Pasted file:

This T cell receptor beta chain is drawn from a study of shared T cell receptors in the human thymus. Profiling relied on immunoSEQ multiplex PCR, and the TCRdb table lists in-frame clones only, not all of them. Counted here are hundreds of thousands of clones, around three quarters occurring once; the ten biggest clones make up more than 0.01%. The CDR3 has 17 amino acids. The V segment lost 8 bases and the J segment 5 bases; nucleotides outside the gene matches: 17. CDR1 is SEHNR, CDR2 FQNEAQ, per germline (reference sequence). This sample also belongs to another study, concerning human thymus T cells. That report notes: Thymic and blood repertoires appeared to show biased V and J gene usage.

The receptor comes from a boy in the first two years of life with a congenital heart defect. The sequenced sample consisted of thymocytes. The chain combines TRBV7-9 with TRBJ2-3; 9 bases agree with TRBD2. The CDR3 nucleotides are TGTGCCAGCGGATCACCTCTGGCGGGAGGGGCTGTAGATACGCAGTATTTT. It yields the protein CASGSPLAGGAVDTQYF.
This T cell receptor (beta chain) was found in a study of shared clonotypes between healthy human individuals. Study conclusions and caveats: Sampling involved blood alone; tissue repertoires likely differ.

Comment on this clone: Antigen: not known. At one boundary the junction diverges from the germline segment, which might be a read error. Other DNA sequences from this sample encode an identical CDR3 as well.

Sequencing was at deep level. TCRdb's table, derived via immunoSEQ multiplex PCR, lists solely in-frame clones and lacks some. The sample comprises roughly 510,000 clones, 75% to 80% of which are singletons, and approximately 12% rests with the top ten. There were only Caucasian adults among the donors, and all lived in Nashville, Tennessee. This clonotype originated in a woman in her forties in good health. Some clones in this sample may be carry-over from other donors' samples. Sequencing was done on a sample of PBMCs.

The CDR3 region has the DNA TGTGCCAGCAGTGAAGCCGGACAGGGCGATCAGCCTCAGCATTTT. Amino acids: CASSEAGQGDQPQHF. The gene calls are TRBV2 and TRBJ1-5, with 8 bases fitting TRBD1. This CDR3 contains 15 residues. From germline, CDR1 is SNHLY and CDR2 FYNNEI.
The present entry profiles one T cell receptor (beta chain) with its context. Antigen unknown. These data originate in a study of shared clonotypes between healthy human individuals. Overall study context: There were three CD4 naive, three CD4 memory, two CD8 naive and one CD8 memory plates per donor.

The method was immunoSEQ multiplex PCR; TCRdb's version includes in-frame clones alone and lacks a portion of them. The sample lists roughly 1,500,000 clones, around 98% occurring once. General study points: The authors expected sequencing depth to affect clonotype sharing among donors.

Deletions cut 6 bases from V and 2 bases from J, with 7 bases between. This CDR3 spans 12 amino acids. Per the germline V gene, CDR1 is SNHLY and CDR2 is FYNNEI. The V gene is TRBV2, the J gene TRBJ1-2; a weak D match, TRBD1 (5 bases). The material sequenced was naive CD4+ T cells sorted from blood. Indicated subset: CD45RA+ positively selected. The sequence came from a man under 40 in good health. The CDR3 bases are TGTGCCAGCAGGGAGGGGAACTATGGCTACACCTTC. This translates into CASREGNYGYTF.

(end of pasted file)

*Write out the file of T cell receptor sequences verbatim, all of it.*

This T cell receptor beta chain is drawn from a study of shared T cell receptors in the human thymus. Profiling relied on immunoSEQ multiplex PCR, and the TCRdb table lists in-frame clones only, not all of them. Counted here are hundreds of thousands of clones, around three quarters occurring once; the ten biggest clones make up more than 0.01%. The CDR3 has 17 amino acids. The V segment lost 8 bases and the J segment 5 bases; nucleotides outside the gene matches: 17. CDR1 is SEHNR, CDR2 FQNEAQ, per germline (reference sequence). This sample also belongs to another study, concerning human thymus T cells. That report notes: Thymic and blood repertoires appeared to show biased V and J gene usage.

The receptor comes from a boy in the first two years of life with a congenital heart defect. The sequenced sample consisted of thymocytes. The chain combines TRBV7-9 with TRBJ2-3; 9 bases agree with TRBD2. The CDR3 nucleotides are TGTGCCAGCGGATCACCTCTGGCGGGAGGGGCTGTAGATACGCAGTATTTT. It yields the protein CASGSPLAGGAVDTQYF.
This T cell receptor (beta chain) was found in a study of shared clonotypes between healthy human individuals. Study conclusions and caveats: Sampling involved blood alone; tissue repertoires likely differ.

Comment on this clone: Antigen: not known. At one boundary the junction diverges from the germline segment, which might be a read error. Other DNA sequences from this sample encode an identical CDR3 as well.

Sequencing was at deep level. TCRdb's table, derived via immunoSEQ multiplex PCR, lists solely in-frame clones and lacks some. The sample comprises roughly 510,000 clones, 75% to 80% of which are singletons, and approximately 12% rests with the top ten. There were only Caucasian adults among the donors, and all lived in Nashville, Tennessee. This clonotype originated in a woman in her forties in good health. Some clones in this sample may be carry-over from other donors' samples. Sequencing was done on a sample of PBMCs.

The CDR3 region has the DNA TGTGCCAGCAGTGAAGCCGGACAGGGCGATCAGCCTCAGCATTTT. Amino acids: CASSEAGQGDQPQHF. The gene calls are TRBV2 and TRBJ1-5, with 8 bases fitting TRBD1. This CDR3 contains 15 residues. From germline, CDR1 is SNHLY and CDR2 FYNNEI.
The present entry profiles one T cell receptor (beta chain) with its context. Antigen unknown. These data originate in a study of shared clonotypes between healthy human individuals. Overall study context: There were three CD4 naive, three CD4 memory, two CD8 naive and one CD8 memory plates per donor.

The method was immunoSEQ multiplex PCR; TCRdb's version includes in-frame clones alone and lacks a portion of them. The sample lists roughly 1,500,000 clones, around 98% occurring once. General study points: The authors expected sequencing depth to affect clonotype sharing among donors.

Deletions cut 6 bases from V and 2 bases from J, with 7 bases between. This CDR3 spans 12 amino acids. Per the germline V gene, CDR1 is SNHLY and CDR2 is FYNNEI. The V gene is TRBV2, the J gene TRBJ1-2; a weak D match, TRBD1 (5 bases). The material sequenced was naive CD4+ T cells sorted from blood. Indicated subset: CD45RA+ positively selected. The sequence came from a man under 40 in good health. The CDR3 bases are TGTGCCAGCAGGGAGGGGAACTATGGCTACACCTTC. This translates into CASREGNYGYTF.